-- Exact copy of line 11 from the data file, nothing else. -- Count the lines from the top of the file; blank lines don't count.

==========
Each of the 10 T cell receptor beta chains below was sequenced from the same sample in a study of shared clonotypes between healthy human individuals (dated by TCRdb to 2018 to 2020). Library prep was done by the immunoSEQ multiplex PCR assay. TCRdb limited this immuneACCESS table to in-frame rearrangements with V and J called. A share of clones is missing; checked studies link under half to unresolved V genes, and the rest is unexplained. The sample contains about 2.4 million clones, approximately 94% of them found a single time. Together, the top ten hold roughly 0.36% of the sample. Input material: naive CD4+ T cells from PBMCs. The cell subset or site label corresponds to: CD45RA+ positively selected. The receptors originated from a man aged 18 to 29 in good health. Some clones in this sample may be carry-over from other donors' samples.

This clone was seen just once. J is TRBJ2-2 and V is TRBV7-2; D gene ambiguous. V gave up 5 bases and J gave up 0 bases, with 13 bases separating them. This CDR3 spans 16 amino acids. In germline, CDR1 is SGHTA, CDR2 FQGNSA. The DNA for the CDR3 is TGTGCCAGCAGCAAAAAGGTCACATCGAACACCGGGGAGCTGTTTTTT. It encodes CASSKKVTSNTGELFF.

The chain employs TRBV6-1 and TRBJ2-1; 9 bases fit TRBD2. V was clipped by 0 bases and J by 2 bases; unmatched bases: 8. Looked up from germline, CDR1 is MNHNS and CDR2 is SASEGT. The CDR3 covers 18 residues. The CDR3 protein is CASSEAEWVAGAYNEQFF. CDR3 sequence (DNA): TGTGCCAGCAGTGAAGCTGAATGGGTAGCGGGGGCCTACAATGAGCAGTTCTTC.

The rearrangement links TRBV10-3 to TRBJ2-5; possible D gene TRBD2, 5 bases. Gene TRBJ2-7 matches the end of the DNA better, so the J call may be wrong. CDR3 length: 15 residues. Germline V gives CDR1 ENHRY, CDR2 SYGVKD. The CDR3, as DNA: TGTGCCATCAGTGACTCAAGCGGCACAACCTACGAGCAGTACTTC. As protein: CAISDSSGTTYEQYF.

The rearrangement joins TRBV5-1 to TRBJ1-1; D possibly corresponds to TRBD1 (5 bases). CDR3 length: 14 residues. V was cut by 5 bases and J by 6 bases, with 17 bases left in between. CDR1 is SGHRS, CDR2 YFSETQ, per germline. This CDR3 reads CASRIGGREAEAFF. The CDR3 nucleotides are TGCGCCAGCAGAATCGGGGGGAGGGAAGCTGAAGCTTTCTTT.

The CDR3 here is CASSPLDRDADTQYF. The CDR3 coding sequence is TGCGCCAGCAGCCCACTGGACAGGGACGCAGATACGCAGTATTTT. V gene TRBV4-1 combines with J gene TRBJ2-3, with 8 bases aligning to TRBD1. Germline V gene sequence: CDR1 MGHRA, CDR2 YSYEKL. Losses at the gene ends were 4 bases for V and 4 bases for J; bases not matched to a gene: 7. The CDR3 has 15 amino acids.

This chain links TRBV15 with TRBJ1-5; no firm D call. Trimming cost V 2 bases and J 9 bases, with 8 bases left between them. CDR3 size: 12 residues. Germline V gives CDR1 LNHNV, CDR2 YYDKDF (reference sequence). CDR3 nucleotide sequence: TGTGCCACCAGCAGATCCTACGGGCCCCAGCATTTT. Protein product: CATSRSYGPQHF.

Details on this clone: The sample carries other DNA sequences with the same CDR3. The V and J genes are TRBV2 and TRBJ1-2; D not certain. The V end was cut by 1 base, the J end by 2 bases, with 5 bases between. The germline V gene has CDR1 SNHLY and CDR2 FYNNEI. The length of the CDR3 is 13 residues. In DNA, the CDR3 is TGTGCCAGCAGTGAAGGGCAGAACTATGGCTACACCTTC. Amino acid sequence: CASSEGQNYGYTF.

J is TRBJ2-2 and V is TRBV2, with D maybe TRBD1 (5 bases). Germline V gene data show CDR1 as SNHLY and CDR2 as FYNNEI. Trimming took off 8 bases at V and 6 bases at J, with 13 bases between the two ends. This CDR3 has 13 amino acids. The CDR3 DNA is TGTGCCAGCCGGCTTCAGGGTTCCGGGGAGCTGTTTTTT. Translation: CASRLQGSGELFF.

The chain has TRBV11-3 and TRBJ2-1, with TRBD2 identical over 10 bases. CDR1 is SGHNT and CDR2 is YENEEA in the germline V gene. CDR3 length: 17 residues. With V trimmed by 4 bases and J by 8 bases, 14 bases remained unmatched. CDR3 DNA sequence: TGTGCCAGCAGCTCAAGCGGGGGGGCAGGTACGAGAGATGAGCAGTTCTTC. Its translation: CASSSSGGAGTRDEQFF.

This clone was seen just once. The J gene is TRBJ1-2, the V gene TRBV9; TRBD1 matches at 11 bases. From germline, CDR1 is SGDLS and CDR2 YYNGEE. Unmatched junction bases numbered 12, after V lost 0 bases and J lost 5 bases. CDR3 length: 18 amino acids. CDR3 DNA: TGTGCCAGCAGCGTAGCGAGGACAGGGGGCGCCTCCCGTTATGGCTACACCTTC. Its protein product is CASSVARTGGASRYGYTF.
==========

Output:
This clone was seen just once. The J gene is TRBJ1-2, the V gene TRBV9; TRBD1 matches at 11 bases. From germline, CDR1 is SGDLS and CDR2 YYNGEE. Unmatched junction bases numbered 12, after V lost 0 bases and J lost 5 bases. CDR3 length: 18 amino acids. CDR3 DNA: TGTGCCAGCAGCGTAGCGAGGACAGGGGGCGCCTCCCGTTATGGCTACACCTTC. Its protein product is CASSVARTGGASRYGYTF.